Turkey’s pro-Kurdish HDP partially boycotts parliament after arrests

Turkey’s pro-Kurdish opposition announced a partial boycott of parliament on Sunday, saying it was “halting its legislative efforts” after its leaders and other lawmakers were detained in a move which drew international condemnation.


The Peoples’ Democratic Party (HDP), the second-largest opposition grouping in Turkey’s parliament, said it would not fully withdraw, but its deputies would stop participating in sessions of the legislature or meetings of parliamentary commissions.

“After discussions with our parliamentary group and our central executive board, we have decided to halt our legislative efforts in light of everything that has happened,” party spokesman Ayhan Bilgen said in a statement read out in front of its offices in Diyarbakir and broadcast on the Internet.

HDP officials would consult with the party’s supporters, many of whom are in the largely Kurdish southeast, and could then consider a full withdrawal from parliament, he said.

Selahattin Demirtas and Figen Yuksekdag, the HDP’s co-leaders, were jailed pending trial as part of a terrorism investigation on Friday.

Ten other HDP lawmakers were also detained, although some were later released.

The United States (US) expressed deep concern, while Germany and Denmark summoned Turkish diplomats over the Kurdish detentions. European Parliament President Martin Schulz said the actions “call into question the basis for the sustainable relationship between the EU and Turkey”.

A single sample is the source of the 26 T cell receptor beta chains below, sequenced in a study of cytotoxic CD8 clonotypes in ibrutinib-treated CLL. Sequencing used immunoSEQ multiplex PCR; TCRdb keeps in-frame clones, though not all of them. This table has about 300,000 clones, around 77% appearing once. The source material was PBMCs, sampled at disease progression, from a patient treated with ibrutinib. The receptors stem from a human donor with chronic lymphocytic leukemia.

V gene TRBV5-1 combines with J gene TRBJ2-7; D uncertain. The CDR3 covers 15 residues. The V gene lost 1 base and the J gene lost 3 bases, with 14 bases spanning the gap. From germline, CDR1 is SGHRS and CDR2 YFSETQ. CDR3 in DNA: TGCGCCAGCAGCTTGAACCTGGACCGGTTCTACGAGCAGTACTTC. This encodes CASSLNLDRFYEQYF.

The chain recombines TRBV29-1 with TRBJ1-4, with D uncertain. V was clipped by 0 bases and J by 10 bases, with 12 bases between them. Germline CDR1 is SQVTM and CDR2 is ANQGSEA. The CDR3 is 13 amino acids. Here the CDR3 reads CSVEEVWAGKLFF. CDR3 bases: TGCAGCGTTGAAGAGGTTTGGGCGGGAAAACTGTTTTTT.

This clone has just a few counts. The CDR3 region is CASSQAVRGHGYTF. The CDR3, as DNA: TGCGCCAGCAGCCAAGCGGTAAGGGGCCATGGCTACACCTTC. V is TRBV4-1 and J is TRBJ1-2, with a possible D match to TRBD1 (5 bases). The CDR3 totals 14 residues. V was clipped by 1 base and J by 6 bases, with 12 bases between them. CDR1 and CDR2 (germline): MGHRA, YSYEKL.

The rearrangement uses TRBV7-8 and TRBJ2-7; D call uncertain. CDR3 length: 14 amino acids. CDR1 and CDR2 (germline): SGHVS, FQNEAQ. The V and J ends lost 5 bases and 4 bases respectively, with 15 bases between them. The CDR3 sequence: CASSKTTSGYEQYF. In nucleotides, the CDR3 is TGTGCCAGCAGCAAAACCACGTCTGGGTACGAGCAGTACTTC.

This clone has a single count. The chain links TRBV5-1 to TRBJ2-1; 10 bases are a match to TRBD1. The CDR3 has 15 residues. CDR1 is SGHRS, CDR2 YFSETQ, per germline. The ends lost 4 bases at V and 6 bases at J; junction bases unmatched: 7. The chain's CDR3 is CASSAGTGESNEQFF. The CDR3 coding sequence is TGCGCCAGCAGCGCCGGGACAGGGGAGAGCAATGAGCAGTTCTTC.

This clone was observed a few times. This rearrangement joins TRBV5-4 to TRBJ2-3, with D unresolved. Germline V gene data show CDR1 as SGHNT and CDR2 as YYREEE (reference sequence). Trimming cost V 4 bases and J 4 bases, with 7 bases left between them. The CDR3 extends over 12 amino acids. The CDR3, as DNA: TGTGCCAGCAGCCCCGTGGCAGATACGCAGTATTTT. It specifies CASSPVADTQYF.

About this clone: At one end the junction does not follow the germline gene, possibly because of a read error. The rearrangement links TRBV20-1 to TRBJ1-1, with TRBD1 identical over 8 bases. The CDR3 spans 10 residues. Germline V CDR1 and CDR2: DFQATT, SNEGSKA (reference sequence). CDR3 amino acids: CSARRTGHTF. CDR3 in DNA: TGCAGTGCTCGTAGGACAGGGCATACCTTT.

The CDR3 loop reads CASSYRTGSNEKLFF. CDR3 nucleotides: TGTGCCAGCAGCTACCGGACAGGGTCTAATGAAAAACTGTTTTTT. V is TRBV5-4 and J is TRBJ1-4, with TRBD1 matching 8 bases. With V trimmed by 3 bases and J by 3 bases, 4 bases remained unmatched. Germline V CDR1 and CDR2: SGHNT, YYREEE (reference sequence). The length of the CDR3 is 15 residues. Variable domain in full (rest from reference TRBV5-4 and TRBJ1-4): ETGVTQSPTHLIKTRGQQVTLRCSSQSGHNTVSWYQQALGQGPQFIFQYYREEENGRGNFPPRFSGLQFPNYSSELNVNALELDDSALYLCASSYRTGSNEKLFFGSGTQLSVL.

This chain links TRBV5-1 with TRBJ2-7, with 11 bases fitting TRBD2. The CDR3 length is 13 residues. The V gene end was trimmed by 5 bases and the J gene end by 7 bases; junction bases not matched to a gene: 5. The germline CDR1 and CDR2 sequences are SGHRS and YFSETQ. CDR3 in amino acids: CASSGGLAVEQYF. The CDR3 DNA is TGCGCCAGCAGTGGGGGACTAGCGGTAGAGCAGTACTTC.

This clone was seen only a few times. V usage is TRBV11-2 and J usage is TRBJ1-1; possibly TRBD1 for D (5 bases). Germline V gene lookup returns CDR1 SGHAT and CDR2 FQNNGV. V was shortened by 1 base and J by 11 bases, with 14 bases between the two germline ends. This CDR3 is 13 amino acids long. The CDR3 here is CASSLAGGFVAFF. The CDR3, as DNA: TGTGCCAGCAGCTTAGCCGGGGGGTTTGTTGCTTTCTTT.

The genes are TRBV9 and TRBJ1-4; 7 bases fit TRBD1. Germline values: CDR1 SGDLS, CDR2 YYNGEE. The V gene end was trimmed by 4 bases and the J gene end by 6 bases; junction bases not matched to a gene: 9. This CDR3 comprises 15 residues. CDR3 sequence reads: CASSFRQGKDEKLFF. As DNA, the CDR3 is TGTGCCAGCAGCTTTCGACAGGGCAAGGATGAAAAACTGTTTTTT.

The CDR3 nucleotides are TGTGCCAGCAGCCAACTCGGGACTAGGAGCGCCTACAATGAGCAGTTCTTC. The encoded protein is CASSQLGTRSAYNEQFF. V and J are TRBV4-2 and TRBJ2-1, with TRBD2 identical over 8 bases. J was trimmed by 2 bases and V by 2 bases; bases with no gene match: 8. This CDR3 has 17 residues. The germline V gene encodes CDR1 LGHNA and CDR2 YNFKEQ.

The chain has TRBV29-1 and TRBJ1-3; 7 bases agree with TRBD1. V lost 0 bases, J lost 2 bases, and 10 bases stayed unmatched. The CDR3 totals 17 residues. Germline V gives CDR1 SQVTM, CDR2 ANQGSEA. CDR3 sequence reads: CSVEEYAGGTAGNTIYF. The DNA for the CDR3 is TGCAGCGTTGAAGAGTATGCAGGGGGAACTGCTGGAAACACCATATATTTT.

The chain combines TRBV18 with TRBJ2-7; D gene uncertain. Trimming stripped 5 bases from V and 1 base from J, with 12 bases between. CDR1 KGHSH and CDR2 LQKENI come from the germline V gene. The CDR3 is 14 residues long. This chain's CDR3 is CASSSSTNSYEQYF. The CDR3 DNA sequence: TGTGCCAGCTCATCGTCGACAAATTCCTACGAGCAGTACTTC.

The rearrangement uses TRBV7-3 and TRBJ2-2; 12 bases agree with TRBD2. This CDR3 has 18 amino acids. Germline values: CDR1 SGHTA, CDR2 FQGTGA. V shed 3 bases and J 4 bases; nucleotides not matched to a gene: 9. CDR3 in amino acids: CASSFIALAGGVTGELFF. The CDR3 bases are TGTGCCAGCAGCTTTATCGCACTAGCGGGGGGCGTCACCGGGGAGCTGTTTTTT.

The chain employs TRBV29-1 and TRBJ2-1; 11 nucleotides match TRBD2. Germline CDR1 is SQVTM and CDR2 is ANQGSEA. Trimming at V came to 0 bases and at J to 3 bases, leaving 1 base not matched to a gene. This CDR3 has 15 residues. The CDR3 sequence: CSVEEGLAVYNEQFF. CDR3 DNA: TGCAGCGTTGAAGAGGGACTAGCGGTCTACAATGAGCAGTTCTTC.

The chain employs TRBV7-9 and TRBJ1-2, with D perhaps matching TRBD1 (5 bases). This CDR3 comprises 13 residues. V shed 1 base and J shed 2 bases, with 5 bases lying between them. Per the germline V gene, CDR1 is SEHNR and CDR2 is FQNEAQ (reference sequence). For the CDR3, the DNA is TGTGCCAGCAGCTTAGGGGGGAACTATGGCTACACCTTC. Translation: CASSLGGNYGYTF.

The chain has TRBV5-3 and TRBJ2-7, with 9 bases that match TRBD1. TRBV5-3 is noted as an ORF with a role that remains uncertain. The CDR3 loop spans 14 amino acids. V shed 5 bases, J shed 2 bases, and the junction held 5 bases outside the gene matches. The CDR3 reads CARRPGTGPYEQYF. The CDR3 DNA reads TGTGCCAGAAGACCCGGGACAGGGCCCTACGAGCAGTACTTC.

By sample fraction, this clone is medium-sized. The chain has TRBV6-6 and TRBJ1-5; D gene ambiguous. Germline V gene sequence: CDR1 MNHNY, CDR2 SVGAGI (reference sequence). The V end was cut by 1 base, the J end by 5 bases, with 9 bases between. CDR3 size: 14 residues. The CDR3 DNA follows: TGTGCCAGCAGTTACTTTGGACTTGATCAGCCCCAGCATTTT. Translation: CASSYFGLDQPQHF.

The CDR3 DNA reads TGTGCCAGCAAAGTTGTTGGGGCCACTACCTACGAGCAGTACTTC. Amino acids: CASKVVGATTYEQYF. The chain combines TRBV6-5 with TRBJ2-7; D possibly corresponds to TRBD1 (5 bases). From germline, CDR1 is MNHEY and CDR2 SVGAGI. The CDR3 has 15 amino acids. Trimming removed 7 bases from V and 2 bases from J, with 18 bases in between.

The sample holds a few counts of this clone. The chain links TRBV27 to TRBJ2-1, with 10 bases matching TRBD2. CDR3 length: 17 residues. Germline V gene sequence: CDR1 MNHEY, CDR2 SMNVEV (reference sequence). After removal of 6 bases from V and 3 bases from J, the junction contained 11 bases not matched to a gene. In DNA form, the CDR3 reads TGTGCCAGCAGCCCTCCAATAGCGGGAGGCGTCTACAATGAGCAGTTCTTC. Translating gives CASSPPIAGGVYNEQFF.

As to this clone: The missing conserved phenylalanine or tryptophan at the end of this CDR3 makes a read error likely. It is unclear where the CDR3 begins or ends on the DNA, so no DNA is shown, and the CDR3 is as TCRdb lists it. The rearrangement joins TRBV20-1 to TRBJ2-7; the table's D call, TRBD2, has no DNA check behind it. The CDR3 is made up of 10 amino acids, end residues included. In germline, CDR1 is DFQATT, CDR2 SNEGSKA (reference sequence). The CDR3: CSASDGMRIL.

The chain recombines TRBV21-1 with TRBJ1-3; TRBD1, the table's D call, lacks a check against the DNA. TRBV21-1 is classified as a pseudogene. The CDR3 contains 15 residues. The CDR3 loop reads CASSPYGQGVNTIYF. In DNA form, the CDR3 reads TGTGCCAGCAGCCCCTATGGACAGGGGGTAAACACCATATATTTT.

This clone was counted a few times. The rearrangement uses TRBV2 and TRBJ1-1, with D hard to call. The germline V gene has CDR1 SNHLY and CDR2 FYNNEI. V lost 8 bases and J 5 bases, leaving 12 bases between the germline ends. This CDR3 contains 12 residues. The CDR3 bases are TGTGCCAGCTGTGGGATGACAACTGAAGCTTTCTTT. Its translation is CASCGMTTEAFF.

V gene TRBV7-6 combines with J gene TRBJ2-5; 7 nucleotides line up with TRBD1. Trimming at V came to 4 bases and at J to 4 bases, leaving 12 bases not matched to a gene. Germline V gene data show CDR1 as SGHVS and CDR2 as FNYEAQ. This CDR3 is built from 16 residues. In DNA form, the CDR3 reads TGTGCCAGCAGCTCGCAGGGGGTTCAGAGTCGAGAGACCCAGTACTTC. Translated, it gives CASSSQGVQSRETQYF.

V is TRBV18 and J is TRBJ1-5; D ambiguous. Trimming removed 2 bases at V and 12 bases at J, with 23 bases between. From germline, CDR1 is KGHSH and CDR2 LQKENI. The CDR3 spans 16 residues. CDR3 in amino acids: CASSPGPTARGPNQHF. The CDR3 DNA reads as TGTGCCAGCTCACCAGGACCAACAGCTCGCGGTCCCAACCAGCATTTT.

President Tayyip Erdogan and the ruling AK Party accuse the HDP of links to the Kurdistan Workers Party (PKK) militant group, which has waged a three-decade insurgency for Kurdish autonomy against the Turkish state and is considered a terrorist organisation by the European Union (EU) and US.

The HDP, which made history last year by becoming the first Kurdish party to win 10 percent of the vote and enter parliament, denies direct links and says it is working for a peaceful resolution of the Kurdish conflict.

The government has vowed to pursue its campaign against all organisations it considers terrorists, including the PKK and its allies.

“The more we continue our fight, the more we see them squealing. No matter what they say, this battle will continue until our red crescent and starred flag waves across every province,” Prime Minister Binali Yildirim said on Sunday.

“Let all of their supporters know this, inside and outside Turkey,” he said in a speech broadcast on television.

Turkey’s EU Minister Omer Celik has called European ambassadors to a meeting in Ankara on Monday to brief them on the latest developments, a statement from his ministry said.